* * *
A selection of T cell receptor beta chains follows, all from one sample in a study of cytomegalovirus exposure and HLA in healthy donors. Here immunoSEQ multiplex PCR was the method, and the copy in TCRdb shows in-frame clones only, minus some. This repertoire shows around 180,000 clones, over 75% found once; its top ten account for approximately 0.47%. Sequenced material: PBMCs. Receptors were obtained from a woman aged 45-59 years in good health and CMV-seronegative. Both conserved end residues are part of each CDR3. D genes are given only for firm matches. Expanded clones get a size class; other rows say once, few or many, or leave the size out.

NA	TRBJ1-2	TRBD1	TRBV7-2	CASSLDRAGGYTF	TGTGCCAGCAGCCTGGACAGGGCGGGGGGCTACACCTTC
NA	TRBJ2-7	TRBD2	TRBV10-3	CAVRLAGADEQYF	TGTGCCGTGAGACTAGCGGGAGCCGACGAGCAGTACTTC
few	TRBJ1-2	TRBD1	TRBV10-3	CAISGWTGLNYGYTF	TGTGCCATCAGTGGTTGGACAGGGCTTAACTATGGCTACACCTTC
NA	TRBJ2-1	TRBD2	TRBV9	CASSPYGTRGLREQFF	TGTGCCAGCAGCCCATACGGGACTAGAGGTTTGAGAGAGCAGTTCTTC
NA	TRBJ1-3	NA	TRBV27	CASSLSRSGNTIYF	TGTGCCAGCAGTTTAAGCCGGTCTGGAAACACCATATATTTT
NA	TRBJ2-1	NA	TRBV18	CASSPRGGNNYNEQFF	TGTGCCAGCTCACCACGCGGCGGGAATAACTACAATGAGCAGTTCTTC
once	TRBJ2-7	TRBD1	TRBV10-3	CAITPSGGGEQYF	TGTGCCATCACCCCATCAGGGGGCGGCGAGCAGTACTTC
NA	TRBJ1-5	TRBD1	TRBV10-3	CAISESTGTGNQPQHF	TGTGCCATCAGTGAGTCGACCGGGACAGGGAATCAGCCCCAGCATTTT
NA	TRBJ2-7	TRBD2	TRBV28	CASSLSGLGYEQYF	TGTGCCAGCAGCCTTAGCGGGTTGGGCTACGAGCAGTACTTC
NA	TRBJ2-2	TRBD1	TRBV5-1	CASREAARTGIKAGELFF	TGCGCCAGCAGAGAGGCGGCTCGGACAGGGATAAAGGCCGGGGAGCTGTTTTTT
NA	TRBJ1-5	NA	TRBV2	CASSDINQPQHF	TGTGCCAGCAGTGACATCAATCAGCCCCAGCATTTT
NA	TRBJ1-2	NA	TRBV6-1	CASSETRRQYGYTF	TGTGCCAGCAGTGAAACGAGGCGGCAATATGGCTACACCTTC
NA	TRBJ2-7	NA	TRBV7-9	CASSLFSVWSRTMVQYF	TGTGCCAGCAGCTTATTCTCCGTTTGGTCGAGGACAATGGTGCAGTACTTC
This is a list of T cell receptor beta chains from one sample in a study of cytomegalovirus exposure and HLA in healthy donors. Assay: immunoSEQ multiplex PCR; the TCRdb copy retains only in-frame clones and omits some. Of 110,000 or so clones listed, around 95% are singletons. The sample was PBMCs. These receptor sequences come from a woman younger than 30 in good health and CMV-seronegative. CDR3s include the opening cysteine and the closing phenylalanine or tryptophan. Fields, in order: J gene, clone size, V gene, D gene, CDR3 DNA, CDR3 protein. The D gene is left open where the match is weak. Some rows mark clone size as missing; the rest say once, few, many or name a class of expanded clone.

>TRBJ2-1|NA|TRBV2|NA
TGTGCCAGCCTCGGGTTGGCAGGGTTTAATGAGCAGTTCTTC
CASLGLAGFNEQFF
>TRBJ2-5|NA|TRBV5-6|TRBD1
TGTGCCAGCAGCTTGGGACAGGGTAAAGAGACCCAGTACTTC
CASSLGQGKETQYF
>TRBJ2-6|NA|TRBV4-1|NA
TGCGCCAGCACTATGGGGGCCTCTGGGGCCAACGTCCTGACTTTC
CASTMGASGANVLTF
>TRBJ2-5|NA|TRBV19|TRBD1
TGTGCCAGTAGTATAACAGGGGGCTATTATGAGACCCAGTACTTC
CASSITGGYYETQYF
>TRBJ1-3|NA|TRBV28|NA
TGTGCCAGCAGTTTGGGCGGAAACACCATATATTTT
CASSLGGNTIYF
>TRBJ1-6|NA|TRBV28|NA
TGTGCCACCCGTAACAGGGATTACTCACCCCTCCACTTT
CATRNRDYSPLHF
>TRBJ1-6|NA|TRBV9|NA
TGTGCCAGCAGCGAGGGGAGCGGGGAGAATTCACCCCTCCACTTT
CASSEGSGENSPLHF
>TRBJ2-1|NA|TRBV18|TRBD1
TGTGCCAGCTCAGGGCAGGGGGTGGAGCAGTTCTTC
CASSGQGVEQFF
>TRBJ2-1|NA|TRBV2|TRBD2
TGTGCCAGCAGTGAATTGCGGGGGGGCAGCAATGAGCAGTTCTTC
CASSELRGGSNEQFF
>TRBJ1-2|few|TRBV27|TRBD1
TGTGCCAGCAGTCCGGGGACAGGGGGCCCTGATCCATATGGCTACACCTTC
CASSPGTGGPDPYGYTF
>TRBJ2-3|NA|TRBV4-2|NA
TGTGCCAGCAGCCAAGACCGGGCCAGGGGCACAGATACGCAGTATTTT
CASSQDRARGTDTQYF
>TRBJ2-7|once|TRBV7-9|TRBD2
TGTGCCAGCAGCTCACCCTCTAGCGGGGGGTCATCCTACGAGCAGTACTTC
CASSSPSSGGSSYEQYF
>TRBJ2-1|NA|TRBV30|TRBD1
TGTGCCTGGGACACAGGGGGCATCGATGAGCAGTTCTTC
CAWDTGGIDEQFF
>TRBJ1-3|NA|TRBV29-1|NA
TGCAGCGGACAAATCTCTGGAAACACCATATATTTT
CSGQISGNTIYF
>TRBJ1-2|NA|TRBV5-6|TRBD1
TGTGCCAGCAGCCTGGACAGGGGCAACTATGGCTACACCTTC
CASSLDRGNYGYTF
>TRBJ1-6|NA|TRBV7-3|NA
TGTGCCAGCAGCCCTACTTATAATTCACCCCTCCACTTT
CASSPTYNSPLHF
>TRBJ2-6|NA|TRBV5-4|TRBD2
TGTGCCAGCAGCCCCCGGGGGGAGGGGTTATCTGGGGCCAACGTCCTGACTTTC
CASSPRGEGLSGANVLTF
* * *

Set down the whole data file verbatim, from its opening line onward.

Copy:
A selection of T cell receptor beta chains follows, all from one sample in a study of cytomegalovirus exposure and HLA in healthy donors. Here immunoSEQ multiplex PCR was the method, and the copy in TCRdb shows in-frame clones only, minus some. This repertoire shows around 180,000 clones, over 75% found once; its top ten account for approximately 0.47%. Sequenced material: PBMCs. Receptors were obtained from a woman aged 45-59 years in good health and CMV-seronegative. Both conserved end residues are part of each CDR3. D genes are given only for firm matches. Expanded clones get a size class; other rows say once, few or many, or leave the size out.

NA	TRBJ1-2	TRBD1	TRBV7-2	CASSLDRAGGYTF	TGTGCCAGCAGCCTGGACAGGGCGGGGGGCTACACCTTC
NA	TRBJ2-7	TRBD2	TRBV10-3	CAVRLAGADEQYF	TGTGCCGTGAGACTAGCGGGAGCCGACGAGCAGTACTTC
few	TRBJ1-2	TRBD1	TRBV10-3	CAISGWTGLNYGYTF	TGTGCCATCAGTGGTTGGACAGGGCTTAACTATGGCTACACCTTC
NA	TRBJ2-1	TRBD2	TRBV9	CASSPYGTRGLREQFF	TGTGCCAGCAGCCCATACGGGACTAGAGGTTTGAGAGAGCAGTTCTTC
NA	TRBJ1-3	NA	TRBV27	CASSLSRSGNTIYF	TGTGCCAGCAGTTTAAGCCGGTCTGGAAACACCATATATTTT
NA	TRBJ2-1	NA	TRBV18	CASSPRGGNNYNEQFF	TGTGCCAGCTCACCACGCGGCGGGAATAACTACAATGAGCAGTTCTTC
once	TRBJ2-7	TRBD1	TRBV10-3	CAITPSGGGEQYF	TGTGCCATCACCCCATCAGGGGGCGGCGAGCAGTACTTC
NA	TRBJ1-5	TRBD1	TRBV10-3	CAISESTGTGNQPQHF	TGTGCCATCAGTGAGTCGACCGGGACAGGGAATCAGCCCCAGCATTTT
NA	TRBJ2-7	TRBD2	TRBV28	CASSLSGLGYEQYF	TGTGCCAGCAGCCTTAGCGGGTTGGGCTACGAGCAGTACTTC
NA	TRBJ2-2	TRBD1	TRBV5-1	CASREAARTGIKAGELFF	TGCGCCAGCAGAGAGGCGGCTCGGACAGGGATAAAGGCCGGGGAGCTGTTTTTT
NA	TRBJ1-5	NA	TRBV2	CASSDINQPQHF	TGTGCCAGCAGTGACATCAATCAGCCCCAGCATTTT
NA	TRBJ1-2	NA	TRBV6-1	CASSETRRQYGYTF	TGTGCCAGCAGTGAAACGAGGCGGCAATATGGCTACACCTTC
NA	TRBJ2-7	NA	TRBV7-9	CASSLFSVWSRTMVQYF	TGTGCCAGCAGCTTATTCTCCGTTTGGTCGAGGACAATGGTGCAGTACTTC
This is a list of T cell receptor beta chains from one sample in a study of cytomegalovirus exposure and HLA in healthy donors. Assay: immunoSEQ multiplex PCR; the TCRdb copy retains only in-frame clones and omits some. Of 110,000 or so clones listed, around 95% are singletons. The sample was PBMCs. These receptor sequences come from a woman younger than 30 in good health and CMV-seronegative. CDR3s include the opening cysteine and the closing phenylalanine or tryptophan. Fields, in order: J gene, clone size, V gene, D gene, CDR3 DNA, CDR3 protein. The D gene is left open where the match is weak. Some rows mark clone size as missing; the rest say once, few, many or name a class of expanded clone.

>TRBJ2-1|NA|TRBV2|NA
TGTGCCAGCCTCGGGTTGGCAGGGTTTAATGAGCAGTTCTTC
CASLGLAGFNEQFF
>TRBJ2-5|NA|TRBV5-6|TRBD1
TGTGCCAGCAGCTTGGGACAGGGTAAAGAGACCCAGTACTTC
CASSLGQGKETQYF
>TRBJ2-6|NA|TRBV4-1|NA
TGCGCCAGCACTATGGGGGCCTCTGGGGCCAACGTCCTGACTTTC
CASTMGASGANVLTF
>TRBJ2-5|NA|TRBV19|TRBD1
TGTGCCAGTAGTATAACAGGGGGCTATTATGAGACCCAGTACTTC
CASSITGGYYETQYF
>TRBJ1-3|NA|TRBV28|NA
TGTGCCAGCAGTTTGGGCGGAAACACCATATATTTT
CASSLGGNTIYF
>TRBJ1-6|NA|TRBV28|NA
TGTGCCACCCGTAACAGGGATTACTCACCCCTCCACTTT
CATRNRDYSPLHF
>TRBJ1-6|NA|TRBV9|NA
TGTGCCAGCAGCGAGGGGAGCGGGGAGAATTCACCCCTCCACTTT
CASSEGSGENSPLHF
>TRBJ2-1|NA|TRBV18|TRBD1
TGTGCCAGCTCAGGGCAGGGGGTGGAGCAGTTCTTC
CASSGQGVEQFF
>TRBJ2-1|NA|TRBV2|TRBD2
TGTGCCAGCAGTGAATTGCGGGGGGGCAGCAATGAGCAGTTCTTC
CASSELRGGSNEQFF
>TRBJ1-2|few|TRBV27|TRBD1
TGTGCCAGCAGTCCGGGGACAGGGGGCCCTGATCCATATGGCTACACCTTC
CASSPGTGGPDPYGYTF
>TRBJ2-3|NA|TRBV4-2|NA
TGTGCCAGCAGCCAAGACCGGGCCAGGGGCACAGATACGCAGTATTTT
CASSQDRARGTDTQYF
>TRBJ2-7|once|TRBV7-9|TRBD2
TGTGCCAGCAGCTCACCCTCTAGCGGGGGGTCATCCTACGAGCAGTACTTC
CASSSPSSGGSSYEQYF
>TRBJ2-1|NA|TRBV30|TRBD1
TGTGCCTGGGACACAGGGGGCATCGATGAGCAGTTCTTC
CAWDTGGIDEQFF
>TRBJ1-3|NA|TRBV29-1|NA
TGCAGCGGACAAATCTCTGGAAACACCATATATTTT
CSGQISGNTIYF
>TRBJ1-2|NA|TRBV5-6|TRBD1
TGTGCCAGCAGCCTGGACAGGGGCAACTATGGCTACACCTTC
CASSLDRGNYGYTF
>TRBJ1-6|NA|TRBV7-3|NA
TGTGCCAGCAGCCCTACTTATAATTCACCCCTCCACTTT
CASSPTYNSPLHF
>TRBJ2-6|NA|TRBV5-4|TRBD2
TGTGCCAGCAGCCCCCGGGGGGAGGGGTTATCTGGGGCCAACGTCCTGACTTTC
CASSPRGEGLSGANVLTF